Amid a nationwide baby formula shortage that has parents scrambling to feed their little ones, breast milk banks across the country are seeing a surge in interest.
The calls are coming in from both parents of formula-fed babies who suddenly can’t find their brand on shelves, as well as nursing mothers with excess supply who want to donate.
The Human Milk Banking Association of North America (HMBANA), an accrediting organization for nonprofit milk banks, is seeing a “major increase” in demand, according to Lindsay Groff, the group’s executive director. She estimates inquiries from parents seeking to fill the formula gap are up 20% in recent days.
Groff called the shortage a “crisis” and said it’s not as simple as parents just supplementing with donated human milk, because the vast majority of those supplies are earmarked for babies with medical conditions.
If you are interested in donating milk, the HMBANA has a curated list of vetted milk banks across the U.S. After going through a screening process, you can drop milk off in person or use overnight shipping at no cost, according to the Texas-based organization.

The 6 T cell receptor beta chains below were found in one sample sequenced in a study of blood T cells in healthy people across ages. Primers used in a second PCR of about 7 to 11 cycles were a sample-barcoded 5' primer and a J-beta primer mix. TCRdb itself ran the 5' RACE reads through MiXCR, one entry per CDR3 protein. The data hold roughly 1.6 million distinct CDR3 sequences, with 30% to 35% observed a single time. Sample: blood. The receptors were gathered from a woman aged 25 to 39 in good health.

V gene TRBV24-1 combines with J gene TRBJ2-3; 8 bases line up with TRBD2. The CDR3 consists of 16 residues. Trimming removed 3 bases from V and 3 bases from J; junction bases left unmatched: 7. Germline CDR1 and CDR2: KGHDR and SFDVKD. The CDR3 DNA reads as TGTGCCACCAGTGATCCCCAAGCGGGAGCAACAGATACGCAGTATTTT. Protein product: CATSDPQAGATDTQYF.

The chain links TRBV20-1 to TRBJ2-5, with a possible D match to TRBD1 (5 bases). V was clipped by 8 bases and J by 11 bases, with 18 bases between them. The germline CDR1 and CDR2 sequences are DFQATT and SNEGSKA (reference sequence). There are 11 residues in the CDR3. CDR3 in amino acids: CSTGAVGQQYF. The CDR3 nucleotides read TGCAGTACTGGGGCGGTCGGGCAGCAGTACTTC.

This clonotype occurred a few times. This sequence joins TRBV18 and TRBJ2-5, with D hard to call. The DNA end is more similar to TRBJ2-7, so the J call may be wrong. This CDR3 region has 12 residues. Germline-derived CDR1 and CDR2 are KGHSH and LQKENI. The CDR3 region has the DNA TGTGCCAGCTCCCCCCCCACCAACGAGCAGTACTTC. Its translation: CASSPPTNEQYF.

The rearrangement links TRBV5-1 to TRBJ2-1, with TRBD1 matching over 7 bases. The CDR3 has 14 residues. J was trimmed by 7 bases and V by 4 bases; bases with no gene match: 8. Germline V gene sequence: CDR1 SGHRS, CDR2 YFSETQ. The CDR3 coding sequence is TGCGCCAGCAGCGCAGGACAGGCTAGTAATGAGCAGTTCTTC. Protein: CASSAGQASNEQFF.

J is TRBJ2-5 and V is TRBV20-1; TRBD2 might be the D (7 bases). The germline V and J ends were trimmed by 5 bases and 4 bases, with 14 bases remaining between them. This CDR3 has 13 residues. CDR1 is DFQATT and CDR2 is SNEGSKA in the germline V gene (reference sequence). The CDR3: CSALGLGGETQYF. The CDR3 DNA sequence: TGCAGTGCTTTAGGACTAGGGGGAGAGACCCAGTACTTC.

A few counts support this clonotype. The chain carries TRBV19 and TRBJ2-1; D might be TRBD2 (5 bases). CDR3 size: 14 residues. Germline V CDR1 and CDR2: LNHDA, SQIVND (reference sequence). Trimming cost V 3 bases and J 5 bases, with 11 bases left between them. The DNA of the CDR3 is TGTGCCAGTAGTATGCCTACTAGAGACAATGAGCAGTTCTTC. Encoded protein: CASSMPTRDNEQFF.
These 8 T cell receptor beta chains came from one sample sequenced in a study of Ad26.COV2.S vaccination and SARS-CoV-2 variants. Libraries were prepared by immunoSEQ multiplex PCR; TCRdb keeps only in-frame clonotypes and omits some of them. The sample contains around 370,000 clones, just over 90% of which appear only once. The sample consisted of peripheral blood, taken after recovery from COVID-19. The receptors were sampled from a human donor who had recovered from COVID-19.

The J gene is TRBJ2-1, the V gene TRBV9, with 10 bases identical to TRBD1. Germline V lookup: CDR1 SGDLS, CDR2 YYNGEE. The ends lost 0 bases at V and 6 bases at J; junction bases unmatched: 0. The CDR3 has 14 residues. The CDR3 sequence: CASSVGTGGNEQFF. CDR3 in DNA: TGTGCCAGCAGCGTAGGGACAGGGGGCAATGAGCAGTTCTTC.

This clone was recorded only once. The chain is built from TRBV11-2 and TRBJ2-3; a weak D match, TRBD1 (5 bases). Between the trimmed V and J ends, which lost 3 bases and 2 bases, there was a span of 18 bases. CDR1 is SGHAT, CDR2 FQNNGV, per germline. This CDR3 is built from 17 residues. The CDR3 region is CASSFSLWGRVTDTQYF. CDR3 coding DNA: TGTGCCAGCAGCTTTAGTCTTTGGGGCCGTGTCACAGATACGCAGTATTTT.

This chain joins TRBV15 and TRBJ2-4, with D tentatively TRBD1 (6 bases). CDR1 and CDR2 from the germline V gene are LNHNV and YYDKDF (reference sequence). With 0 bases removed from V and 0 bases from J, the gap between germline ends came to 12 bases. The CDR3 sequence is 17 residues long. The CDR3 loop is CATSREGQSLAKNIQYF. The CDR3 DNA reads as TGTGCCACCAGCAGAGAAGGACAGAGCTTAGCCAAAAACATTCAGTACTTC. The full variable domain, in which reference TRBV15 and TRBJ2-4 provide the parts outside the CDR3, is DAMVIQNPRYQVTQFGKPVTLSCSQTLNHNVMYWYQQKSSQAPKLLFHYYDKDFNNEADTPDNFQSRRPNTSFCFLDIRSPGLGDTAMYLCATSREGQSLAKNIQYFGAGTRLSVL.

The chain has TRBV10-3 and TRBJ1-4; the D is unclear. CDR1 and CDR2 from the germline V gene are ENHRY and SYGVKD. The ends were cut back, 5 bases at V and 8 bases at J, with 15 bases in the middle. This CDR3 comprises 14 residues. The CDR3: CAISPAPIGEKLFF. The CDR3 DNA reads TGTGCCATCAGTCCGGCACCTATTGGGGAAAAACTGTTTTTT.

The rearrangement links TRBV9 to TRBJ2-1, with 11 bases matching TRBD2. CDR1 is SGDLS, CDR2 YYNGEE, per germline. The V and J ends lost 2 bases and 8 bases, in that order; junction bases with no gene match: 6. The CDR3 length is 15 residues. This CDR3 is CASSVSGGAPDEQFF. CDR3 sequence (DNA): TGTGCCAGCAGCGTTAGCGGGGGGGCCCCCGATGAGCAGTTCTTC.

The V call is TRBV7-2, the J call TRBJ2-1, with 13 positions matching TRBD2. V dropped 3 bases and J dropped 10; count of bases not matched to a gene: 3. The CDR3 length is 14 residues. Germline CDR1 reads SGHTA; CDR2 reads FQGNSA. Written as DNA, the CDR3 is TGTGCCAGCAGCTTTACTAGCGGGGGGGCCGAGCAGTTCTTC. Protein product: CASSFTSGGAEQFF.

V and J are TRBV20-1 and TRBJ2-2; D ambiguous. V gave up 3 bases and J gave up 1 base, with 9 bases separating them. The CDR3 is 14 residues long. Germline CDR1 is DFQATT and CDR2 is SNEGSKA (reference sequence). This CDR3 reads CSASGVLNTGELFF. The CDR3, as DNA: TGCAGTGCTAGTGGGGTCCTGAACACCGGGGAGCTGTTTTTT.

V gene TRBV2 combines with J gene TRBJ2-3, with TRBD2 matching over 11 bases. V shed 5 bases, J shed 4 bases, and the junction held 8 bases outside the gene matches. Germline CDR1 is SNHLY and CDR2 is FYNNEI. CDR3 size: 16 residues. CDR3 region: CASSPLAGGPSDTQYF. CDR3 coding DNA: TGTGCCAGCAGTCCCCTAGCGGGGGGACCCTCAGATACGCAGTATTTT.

Milk banks in Texas, California, Colorado and other states have put out a call for donations in the past couple of months amid a shortage exacerbated by supply chain issues and formula recalls.
Dr. Lisa Stellwagen said San Diego-based University of California Health Milk Bank is focusing on helping babies with health problems whose mothers’ milk might be insufficient.
“It’s premature babies,” explained Dr. Lisa Stellwagen. “Babies with cardiac illness and other sick babies that would be typically given donor milk if mother’s milk was insufficient.”
“We’re really not talking about healthy, full term babies unless the family has an interest in feeding the baby donor milk,” she continued. “We’re talking about these really, very ill children.”
It’s not just donors reaching out to milk banks, though. Parents desperately seeking nutrition for their babies are pursuing milk banks as well.